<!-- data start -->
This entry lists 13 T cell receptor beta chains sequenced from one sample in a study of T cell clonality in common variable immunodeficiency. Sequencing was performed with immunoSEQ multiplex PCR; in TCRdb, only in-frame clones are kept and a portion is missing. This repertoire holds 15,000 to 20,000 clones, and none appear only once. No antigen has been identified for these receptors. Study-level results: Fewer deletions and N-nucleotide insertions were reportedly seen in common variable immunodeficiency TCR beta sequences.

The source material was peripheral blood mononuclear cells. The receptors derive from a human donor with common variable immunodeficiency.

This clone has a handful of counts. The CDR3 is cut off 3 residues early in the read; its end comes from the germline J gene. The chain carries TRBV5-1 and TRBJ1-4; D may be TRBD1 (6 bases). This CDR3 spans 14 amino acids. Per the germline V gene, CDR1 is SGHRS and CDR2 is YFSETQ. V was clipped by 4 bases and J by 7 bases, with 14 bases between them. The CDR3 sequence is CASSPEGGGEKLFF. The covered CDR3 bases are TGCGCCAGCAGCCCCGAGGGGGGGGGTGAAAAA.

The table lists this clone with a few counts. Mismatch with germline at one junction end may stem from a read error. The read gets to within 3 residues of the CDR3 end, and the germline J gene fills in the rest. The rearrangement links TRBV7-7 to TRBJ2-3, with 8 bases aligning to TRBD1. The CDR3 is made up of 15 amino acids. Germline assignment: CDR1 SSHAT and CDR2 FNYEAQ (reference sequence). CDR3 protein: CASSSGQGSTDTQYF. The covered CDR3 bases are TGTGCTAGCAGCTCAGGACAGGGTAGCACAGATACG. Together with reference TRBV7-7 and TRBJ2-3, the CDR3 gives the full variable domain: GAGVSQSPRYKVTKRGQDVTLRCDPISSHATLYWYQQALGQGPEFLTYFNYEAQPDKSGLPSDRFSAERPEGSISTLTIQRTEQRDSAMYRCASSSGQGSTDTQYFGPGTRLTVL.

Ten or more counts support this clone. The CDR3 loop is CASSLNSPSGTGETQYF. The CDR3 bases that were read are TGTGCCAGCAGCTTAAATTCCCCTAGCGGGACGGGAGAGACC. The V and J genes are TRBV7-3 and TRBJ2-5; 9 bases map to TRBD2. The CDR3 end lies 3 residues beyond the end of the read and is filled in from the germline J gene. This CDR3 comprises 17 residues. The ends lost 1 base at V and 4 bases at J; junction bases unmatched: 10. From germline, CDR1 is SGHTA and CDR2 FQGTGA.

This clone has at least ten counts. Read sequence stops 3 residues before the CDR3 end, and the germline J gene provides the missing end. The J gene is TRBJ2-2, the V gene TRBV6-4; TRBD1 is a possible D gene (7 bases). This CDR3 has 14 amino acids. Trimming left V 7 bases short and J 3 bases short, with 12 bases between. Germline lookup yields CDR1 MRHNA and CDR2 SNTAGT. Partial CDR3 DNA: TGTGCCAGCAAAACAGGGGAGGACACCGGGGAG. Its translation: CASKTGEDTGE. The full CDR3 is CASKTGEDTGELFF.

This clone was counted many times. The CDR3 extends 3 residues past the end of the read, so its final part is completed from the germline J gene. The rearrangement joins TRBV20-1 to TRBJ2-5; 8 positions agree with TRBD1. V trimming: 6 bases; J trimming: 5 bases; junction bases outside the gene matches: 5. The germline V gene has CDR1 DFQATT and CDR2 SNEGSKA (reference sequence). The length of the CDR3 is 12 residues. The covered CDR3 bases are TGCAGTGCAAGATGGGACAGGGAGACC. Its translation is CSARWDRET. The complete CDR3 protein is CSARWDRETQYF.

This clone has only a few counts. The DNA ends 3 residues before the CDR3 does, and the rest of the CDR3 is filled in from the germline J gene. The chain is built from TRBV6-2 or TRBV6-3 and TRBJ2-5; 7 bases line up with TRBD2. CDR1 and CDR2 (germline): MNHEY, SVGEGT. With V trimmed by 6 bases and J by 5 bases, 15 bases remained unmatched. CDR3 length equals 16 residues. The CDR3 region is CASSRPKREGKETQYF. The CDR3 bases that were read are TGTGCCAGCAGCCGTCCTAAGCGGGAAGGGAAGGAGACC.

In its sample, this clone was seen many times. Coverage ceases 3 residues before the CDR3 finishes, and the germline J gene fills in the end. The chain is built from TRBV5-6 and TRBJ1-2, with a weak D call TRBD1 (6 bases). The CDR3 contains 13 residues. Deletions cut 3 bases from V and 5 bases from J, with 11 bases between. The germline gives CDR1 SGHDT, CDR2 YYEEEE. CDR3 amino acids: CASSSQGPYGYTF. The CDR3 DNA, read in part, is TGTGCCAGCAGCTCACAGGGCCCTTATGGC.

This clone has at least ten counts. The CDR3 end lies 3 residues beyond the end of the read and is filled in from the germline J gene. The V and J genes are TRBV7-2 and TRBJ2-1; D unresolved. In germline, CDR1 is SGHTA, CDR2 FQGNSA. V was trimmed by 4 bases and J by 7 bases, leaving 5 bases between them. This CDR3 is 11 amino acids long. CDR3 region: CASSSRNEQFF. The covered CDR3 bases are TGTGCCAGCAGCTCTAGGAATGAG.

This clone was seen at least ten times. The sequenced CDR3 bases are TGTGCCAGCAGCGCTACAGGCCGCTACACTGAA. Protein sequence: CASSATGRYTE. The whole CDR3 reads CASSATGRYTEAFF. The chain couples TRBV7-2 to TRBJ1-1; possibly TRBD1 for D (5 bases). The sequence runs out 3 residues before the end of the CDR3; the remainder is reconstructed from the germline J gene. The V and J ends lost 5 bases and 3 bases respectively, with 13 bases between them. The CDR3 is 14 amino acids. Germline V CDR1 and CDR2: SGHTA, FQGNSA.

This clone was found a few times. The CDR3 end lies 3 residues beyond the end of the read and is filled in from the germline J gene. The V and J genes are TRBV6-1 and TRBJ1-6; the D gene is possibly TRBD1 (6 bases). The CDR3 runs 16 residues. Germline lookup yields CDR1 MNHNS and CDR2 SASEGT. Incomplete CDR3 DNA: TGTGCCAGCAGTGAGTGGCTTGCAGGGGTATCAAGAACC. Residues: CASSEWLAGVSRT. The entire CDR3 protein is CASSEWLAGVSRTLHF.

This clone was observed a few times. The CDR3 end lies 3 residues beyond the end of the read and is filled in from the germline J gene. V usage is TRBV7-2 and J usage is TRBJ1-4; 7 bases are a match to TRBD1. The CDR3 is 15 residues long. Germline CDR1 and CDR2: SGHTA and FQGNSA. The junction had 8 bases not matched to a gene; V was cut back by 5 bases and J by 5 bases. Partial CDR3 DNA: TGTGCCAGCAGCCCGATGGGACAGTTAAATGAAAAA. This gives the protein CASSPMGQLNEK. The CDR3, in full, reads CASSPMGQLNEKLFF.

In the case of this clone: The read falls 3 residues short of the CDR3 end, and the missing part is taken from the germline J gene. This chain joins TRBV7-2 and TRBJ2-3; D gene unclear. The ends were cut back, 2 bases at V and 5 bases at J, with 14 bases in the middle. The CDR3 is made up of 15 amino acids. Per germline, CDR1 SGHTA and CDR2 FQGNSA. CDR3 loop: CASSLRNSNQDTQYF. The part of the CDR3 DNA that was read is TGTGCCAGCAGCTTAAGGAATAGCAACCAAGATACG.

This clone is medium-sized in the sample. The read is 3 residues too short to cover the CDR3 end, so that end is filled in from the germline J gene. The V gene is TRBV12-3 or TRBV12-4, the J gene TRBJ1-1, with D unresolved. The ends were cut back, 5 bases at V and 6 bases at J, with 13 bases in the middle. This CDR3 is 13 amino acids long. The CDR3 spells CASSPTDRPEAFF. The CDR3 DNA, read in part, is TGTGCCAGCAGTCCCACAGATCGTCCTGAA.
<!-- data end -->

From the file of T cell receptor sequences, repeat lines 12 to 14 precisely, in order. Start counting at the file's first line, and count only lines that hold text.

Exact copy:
This clone was found a few times. The CDR3 end lies 3 residues beyond the end of the read and is filled in from the germline J gene. The V and J genes are TRBV6-1 and TRBJ1-6; the D gene is possibly TRBD1 (6 bases). The CDR3 runs 16 residues. Germline lookup yields CDR1 MNHNS and CDR2 SASEGT. Incomplete CDR3 DNA: TGTGCCAGCAGTGAGTGGCTTGCAGGGGTATCAAGAACC. Residues: CASSEWLAGVSRT. The entire CDR3 protein is CASSEWLAGVSRTLHF.

This clone was observed a few times. The CDR3 end lies 3 residues beyond the end of the read and is filled in from the germline J gene. V usage is TRBV7-2 and J usage is TRBJ1-4; 7 bases are a match to TRBD1. The CDR3 is 15 residues long. Germline CDR1 and CDR2: SGHTA and FQGNSA. The junction had 8 bases not matched to a gene; V was cut back by 5 bases and J by 5 bases. Partial CDR3 DNA: TGTGCCAGCAGCCCGATGGGACAGTTAAATGAAAAA. This gives the protein CASSPMGQLNEK. The CDR3, in full, reads CASSPMGQLNEKLFF.

In the case of this clone: The read falls 3 residues short of the CDR3 end, and the missing part is taken from the germline J gene. This chain joins TRBV7-2 and TRBJ2-3; D gene unclear. The ends were cut back, 2 bases at V and 5 bases at J, with 14 bases in the middle. The CDR3 is made up of 15 amino acids. Per germline, CDR1 SGHTA and CDR2 FQGNSA. CDR3 loop: CASSLRNSNQDTQYF. The part of the CDR3 DNA that was read is TGTGCCAGCAGCTTAAGGAATAGCAACCAAGATACG.